During our vacation in July, I reported a piece for The Boston Globe Ideas section about the economic crisis in Greece, which was just published today. Two questions intrigued me. How much would the collapse of the economy degrade actual quality of life? And had the Greeks proved that market orthodoxy was partly based on a mirage by calling its bluff and surviving?
The answer, I found, was that average working Greeks were suffering substantial losses, and were bracing for far more in the fall — for starters 5 to 10 percent cuts in real wages and real pensions for many people, in addition to increased taxes. That’s not taking into account rising unemployment, social tension, and macroeconomic changes.
For Greece, the real test comes in the next few months, when the government tries to move ahead with the austerity plan it promised Europe in exchange for the bailout, and Greek unions take to the streets.
What happens next will resonate far beyond this small country’s borders. Greece is about to learn whether a modern state can withdraw entitlements that people have come to take for granted but which the government no longer can afford. For fiscal hawks, this is a harbinger of what could happen to the American economy when, say, the social security system finally goes bankrupt, or when the government no longer has enough money to fund Medicare. For Greeks, it’s something else as well — a kind of identity crisis for a way of life defined almost as a rebuke to contemporary liberal market economics.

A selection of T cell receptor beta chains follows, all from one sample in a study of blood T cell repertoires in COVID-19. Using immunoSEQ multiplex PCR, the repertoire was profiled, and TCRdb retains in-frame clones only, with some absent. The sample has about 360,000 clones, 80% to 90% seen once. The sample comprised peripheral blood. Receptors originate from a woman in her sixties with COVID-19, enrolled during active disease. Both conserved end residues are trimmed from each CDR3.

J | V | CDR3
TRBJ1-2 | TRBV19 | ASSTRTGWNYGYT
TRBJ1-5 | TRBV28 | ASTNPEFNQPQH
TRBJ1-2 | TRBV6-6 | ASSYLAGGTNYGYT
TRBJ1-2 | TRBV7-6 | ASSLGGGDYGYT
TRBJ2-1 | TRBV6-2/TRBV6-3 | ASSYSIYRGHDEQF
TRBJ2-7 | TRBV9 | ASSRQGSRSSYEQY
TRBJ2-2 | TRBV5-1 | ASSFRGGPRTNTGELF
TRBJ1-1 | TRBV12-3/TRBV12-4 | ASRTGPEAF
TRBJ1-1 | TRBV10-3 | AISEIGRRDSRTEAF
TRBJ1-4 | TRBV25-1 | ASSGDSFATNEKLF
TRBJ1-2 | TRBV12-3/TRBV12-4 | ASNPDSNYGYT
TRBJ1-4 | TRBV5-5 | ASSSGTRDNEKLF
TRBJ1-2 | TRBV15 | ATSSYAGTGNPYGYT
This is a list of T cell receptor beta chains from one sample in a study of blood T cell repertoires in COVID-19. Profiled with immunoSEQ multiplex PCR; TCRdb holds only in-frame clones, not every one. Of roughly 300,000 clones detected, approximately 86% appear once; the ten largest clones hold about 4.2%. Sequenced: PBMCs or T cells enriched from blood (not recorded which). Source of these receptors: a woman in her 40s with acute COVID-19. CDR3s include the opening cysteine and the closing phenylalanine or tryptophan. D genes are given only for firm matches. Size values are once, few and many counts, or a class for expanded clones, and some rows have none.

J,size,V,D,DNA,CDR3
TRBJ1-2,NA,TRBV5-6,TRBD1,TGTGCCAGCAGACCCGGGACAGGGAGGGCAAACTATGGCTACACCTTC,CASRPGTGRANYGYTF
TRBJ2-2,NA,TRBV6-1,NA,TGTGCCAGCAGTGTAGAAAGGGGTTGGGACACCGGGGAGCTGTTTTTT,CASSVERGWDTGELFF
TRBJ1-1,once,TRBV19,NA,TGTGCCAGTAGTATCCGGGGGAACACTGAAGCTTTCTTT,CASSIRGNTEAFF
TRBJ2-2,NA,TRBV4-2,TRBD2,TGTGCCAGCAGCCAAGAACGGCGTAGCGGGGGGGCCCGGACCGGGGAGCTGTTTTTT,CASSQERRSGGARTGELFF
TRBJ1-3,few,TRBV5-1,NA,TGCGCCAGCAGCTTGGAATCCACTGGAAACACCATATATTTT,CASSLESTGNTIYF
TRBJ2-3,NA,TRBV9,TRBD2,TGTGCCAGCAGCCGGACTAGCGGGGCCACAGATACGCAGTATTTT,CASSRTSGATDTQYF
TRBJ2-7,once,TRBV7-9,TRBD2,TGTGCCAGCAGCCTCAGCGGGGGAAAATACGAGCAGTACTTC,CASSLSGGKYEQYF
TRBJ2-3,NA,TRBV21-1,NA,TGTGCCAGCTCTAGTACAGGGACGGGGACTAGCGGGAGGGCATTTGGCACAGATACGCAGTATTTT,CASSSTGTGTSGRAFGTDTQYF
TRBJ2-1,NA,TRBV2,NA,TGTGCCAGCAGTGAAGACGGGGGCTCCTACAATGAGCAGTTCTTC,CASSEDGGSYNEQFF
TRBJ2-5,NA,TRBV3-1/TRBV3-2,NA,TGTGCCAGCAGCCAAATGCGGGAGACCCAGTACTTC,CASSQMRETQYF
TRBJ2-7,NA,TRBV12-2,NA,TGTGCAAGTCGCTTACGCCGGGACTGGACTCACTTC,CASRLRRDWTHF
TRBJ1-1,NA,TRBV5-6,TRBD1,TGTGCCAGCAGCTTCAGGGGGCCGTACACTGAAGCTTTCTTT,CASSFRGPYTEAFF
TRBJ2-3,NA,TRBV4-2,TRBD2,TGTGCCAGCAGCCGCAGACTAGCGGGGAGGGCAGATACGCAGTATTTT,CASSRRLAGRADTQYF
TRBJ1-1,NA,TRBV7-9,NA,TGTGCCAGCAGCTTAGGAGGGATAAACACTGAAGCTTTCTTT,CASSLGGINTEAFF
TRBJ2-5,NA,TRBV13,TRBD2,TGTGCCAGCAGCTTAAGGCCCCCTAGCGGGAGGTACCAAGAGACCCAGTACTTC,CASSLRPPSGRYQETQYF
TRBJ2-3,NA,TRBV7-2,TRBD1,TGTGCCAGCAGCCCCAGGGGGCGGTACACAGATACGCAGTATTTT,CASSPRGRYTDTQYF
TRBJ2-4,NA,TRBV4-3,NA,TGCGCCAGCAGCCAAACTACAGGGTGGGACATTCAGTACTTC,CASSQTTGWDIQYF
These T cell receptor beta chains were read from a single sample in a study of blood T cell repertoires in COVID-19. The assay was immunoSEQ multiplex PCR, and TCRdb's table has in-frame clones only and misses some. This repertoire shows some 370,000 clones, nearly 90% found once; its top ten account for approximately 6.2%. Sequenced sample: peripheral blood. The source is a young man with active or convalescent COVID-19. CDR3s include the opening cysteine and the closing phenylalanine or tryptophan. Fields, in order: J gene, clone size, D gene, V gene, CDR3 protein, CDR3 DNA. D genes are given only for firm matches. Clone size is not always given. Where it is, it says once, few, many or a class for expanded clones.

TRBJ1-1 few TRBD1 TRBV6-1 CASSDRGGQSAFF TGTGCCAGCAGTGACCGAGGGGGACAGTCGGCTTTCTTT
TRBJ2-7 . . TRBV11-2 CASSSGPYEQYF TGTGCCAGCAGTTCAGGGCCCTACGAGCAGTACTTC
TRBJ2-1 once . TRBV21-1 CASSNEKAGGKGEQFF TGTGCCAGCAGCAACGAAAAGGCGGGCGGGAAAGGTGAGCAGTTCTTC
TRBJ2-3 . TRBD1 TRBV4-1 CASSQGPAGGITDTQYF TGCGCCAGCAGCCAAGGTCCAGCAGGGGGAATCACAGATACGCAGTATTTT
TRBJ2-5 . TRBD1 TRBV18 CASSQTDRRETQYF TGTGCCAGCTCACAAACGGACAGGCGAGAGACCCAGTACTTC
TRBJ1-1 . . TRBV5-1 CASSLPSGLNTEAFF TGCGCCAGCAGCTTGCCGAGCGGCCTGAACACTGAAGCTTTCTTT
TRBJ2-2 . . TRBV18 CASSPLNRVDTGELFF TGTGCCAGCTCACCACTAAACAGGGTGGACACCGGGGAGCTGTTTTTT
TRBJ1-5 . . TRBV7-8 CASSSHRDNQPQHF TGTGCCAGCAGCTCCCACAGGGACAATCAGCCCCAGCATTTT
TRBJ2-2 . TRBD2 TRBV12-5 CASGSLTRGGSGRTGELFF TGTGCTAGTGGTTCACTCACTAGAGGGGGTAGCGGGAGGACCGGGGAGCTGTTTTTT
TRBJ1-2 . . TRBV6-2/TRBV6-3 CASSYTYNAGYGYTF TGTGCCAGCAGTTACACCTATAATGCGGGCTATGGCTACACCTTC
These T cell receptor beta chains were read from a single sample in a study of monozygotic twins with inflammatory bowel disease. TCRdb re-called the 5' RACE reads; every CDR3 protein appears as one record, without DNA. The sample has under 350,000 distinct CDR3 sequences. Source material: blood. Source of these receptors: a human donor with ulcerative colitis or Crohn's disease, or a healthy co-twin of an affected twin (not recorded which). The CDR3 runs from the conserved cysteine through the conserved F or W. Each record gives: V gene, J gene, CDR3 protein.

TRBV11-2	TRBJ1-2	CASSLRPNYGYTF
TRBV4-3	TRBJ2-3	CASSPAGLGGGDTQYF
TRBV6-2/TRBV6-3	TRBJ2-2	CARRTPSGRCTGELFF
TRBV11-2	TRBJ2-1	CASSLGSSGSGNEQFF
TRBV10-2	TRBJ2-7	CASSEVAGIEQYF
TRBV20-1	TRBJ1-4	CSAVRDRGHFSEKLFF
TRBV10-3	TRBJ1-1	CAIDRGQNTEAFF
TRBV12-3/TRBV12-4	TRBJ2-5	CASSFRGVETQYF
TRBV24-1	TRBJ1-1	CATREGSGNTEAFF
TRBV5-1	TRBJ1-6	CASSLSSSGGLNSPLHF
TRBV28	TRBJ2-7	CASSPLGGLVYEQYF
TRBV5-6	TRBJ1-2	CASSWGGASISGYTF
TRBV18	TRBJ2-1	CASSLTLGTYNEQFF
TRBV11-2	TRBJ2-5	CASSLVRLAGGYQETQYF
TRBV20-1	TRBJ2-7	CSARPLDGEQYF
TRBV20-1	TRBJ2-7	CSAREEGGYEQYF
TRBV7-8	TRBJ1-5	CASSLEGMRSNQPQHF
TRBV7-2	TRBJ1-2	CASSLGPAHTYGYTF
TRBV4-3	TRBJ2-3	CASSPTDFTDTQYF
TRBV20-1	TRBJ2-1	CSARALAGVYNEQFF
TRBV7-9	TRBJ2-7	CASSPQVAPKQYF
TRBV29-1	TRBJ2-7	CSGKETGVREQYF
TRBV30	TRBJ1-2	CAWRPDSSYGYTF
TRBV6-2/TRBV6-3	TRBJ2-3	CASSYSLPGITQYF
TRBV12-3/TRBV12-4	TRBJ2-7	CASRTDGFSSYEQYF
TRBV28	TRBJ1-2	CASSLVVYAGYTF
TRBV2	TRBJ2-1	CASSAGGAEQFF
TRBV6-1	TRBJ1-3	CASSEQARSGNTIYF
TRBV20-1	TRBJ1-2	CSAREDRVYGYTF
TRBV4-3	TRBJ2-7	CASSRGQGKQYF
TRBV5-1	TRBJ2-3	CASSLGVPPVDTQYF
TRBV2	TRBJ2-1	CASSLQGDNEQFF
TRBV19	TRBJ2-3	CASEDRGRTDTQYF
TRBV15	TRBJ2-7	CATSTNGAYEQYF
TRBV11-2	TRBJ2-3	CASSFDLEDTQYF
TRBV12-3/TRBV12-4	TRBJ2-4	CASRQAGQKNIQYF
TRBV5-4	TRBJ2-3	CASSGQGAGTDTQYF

Americans, the saying goes, live to work; Greeks work to live. As a credo, it reflects a Greek belief that a worker on any rung of the class ladder deserves security and pleasure in exchange for hard work. It’s not outsized salaries or short workdays that define the Greek model. First and foremost it’s job security: Until recently Greeks struggled to find jobs, but once employed they never feared losing them. A close second is the principle of egalitarian access to the pleasures of life: going out to eat or listen to music on the weekends, and taking your family on Easter and summer vacations.
From the outside, the Greek sense of entitlement is often misunderstood as a desire for some kind of lazy lifestyle. In actuality, though, most of the government and union workers raising hell in the streets work hours as long as any American blue collar or office worker; many of them, in fact, work two jobs — at a bank or ministry in the morning, driving a taxi in the evening. What Greeks have treasured for decades and are now contemplating losing is the kind of job security that most Americans surrendered in the 1970s. All those wasteful government jobs underwrote a vast reservoir of public confidence, and in large measure blessed Greece with a joie de vivre. Small entrepreneurs don’t feel as stressed when the government countersigns their loans and when they know, if the business fails, they still have a stable job at the state water and sewer authority.